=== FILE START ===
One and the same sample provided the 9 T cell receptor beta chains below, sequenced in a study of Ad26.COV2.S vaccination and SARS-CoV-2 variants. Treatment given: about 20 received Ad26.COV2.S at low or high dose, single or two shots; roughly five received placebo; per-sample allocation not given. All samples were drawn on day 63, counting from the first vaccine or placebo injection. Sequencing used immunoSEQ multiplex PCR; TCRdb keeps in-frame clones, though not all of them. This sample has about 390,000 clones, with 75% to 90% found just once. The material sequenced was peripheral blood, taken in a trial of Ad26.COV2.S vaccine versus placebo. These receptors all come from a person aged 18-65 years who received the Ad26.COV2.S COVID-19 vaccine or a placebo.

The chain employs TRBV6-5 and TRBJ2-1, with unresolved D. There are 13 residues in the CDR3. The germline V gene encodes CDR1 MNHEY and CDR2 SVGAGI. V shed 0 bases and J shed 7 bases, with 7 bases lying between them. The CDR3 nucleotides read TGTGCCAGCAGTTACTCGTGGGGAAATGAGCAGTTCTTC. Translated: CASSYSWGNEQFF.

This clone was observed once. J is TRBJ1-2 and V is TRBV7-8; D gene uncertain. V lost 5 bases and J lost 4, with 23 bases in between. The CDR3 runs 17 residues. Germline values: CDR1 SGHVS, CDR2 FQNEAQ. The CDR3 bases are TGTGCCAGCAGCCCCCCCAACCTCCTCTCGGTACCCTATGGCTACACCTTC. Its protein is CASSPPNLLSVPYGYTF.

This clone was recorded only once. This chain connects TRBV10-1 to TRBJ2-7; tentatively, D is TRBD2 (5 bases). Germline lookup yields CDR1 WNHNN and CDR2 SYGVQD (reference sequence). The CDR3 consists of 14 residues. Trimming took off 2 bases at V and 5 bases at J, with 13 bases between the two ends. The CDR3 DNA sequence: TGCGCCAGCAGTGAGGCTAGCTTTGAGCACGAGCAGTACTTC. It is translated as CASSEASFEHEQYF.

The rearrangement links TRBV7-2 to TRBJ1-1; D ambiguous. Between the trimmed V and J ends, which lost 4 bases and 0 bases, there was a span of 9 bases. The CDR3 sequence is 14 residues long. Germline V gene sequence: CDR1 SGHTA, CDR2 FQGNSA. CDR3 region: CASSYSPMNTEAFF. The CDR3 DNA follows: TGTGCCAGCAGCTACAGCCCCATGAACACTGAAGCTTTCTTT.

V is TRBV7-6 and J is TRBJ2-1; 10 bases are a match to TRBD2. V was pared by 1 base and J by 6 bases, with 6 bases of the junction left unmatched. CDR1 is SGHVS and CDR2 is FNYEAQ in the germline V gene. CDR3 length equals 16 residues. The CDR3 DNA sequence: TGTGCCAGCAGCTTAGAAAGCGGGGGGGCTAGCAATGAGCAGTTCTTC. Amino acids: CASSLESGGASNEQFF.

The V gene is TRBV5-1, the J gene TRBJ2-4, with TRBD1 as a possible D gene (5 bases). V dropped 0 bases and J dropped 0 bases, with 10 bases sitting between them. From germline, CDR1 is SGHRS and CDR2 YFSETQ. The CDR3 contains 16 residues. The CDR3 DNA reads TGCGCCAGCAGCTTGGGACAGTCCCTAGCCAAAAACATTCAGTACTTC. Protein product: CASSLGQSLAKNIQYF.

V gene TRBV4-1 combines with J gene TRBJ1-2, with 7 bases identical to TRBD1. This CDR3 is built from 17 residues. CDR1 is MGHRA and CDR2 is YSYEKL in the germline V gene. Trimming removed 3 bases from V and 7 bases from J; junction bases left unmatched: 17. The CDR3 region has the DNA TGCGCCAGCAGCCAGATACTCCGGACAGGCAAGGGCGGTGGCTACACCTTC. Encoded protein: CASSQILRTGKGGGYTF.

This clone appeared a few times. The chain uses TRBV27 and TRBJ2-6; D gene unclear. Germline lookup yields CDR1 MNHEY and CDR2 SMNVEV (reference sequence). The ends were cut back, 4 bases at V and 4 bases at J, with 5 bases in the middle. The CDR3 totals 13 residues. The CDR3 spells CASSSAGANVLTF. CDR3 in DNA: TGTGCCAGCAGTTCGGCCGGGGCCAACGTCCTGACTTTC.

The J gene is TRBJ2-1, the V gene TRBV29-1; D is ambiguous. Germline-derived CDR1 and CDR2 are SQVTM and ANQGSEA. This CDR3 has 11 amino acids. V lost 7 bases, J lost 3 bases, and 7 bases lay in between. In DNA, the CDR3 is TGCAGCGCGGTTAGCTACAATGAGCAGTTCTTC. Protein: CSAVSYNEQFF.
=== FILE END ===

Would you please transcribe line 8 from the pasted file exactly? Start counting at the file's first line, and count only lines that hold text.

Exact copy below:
V gene TRBV4-1 combines with J gene TRBJ1-2, with 7 bases identical to TRBD1. This CDR3 is built from 17 residues. CDR1 is MGHRA and CDR2 is YSYEKL in the germline V gene. Trimming removed 3 bases from V and 7 bases from J; junction bases left unmatched: 17. The CDR3 region has the DNA TGCGCCAGCAGCCAGATACTCCGGACAGGCAAGGGCGGTGGCTACACCTTC. Encoded protein: CASSQILRTGKGGGYTF.